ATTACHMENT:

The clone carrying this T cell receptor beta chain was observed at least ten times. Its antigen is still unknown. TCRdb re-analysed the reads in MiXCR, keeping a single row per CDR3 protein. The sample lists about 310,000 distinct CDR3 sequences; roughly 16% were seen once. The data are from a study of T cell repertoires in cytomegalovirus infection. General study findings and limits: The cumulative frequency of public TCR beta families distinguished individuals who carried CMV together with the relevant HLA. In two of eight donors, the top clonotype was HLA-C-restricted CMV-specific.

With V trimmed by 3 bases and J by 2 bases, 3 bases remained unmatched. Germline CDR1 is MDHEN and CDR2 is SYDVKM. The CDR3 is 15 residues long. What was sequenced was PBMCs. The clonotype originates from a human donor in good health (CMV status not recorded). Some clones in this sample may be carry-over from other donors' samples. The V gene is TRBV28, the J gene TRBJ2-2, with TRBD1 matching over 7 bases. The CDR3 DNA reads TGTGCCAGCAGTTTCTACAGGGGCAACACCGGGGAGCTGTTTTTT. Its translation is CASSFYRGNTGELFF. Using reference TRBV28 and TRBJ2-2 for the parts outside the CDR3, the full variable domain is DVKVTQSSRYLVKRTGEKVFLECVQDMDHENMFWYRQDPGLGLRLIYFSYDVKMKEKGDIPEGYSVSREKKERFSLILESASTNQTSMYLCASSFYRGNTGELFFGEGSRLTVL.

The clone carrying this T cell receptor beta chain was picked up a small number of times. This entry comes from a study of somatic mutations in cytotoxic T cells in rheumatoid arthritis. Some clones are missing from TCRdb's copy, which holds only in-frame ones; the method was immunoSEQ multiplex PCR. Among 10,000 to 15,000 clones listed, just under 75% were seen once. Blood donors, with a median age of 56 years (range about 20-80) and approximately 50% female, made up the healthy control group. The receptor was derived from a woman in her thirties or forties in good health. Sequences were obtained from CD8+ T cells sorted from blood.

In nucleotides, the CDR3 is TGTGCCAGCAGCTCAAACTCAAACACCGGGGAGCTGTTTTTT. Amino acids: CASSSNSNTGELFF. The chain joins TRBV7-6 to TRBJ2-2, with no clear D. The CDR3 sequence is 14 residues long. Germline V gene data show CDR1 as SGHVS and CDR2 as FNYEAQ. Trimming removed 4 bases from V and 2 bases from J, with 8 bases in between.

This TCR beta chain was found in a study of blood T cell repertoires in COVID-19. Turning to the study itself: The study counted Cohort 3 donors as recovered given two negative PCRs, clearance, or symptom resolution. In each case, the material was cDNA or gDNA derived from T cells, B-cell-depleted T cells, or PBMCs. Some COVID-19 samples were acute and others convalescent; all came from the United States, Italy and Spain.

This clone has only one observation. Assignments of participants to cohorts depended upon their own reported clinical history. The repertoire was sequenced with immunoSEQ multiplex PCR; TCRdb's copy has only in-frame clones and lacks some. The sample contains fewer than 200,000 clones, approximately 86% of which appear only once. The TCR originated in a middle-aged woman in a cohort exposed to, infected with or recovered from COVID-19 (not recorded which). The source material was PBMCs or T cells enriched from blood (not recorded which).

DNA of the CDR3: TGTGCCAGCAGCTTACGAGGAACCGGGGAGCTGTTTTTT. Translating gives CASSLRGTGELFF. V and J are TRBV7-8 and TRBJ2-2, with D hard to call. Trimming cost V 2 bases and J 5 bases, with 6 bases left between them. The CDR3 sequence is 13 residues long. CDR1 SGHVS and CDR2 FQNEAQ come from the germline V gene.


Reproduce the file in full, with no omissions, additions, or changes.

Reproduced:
The clone carrying this T cell receptor beta chain was observed at least ten times. Its antigen is still unknown. TCRdb re-analysed the reads in MiXCR, keeping a single row per CDR3 protein. The sample lists about 310,000 distinct CDR3 sequences; roughly 16% were seen once. The data are from a study of T cell repertoires in cytomegalovirus infection. General study findings and limits: The cumulative frequency of public TCR beta families distinguished individuals who carried CMV together with the relevant HLA. In two of eight donors, the top clonotype was HLA-C-restricted CMV-specific.

With V trimmed by 3 bases and J by 2 bases, 3 bases remained unmatched. Germline CDR1 is MDHEN and CDR2 is SYDVKM. The CDR3 is 15 residues long. What was sequenced was PBMCs. The clonotype originates from a human donor in good health (CMV status not recorded). Some clones in this sample may be carry-over from other donors' samples. The V gene is TRBV28, the J gene TRBJ2-2, with TRBD1 matching over 7 bases. The CDR3 DNA reads TGTGCCAGCAGTTTCTACAGGGGCAACACCGGGGAGCTGTTTTTT. Its translation is CASSFYRGNTGELFF. Using reference TRBV28 and TRBJ2-2 for the parts outside the CDR3, the full variable domain is DVKVTQSSRYLVKRTGEKVFLECVQDMDHENMFWYRQDPGLGLRLIYFSYDVKMKEKGDIPEGYSVSREKKERFSLILESASTNQTSMYLCASSFYRGNTGELFFGEGSRLTVL.

The clone carrying this T cell receptor beta chain was picked up a small number of times. This entry comes from a study of somatic mutations in cytotoxic T cells in rheumatoid arthritis. Some clones are missing from TCRdb's copy, which holds only in-frame ones; the method was immunoSEQ multiplex PCR. Among 10,000 to 15,000 clones listed, just under 75% were seen once. Blood donors, with a median age of 56 years (range about 20-80) and approximately 50% female, made up the healthy control group. The receptor was derived from a woman in her thirties or forties in good health. Sequences were obtained from CD8+ T cells sorted from blood.

In nucleotides, the CDR3 is TGTGCCAGCAGCTCAAACTCAAACACCGGGGAGCTGTTTTTT. Amino acids: CASSSNSNTGELFF. The chain joins TRBV7-6 to TRBJ2-2, with no clear D. The CDR3 sequence is 14 residues long. Germline V gene data show CDR1 as SGHVS and CDR2 as FNYEAQ. Trimming removed 4 bases from V and 2 bases from J, with 8 bases in between.

This TCR beta chain was found in a study of blood T cell repertoires in COVID-19. Turning to the study itself: The study counted Cohort 3 donors as recovered given two negative PCRs, clearance, or symptom resolution. In each case, the material was cDNA or gDNA derived from T cells, B-cell-depleted T cells, or PBMCs. Some COVID-19 samples were acute and others convalescent; all came from the United States, Italy and Spain.

This clone has only one observation. Assignments of participants to cohorts depended upon their own reported clinical history. The repertoire was sequenced with immunoSEQ multiplex PCR; TCRdb's copy has only in-frame clones and lacks some. The sample contains fewer than 200,000 clones, approximately 86% of which appear only once. The TCR originated in a middle-aged woman in a cohort exposed to, infected with or recovered from COVID-19 (not recorded which). The source material was PBMCs or T cells enriched from blood (not recorded which).

DNA of the CDR3: TGTGCCAGCAGCTTACGAGGAACCGGGGAGCTGTTTTTT. Translating gives CASSLRGTGELFF. V and J are TRBV7-8 and TRBJ2-2, with D hard to call. Trimming cost V 2 bases and J 5 bases, with 6 bases left between them. The CDR3 sequence is 13 residues long. CDR1 SGHVS and CDR2 FQNEAQ come from the germline V gene.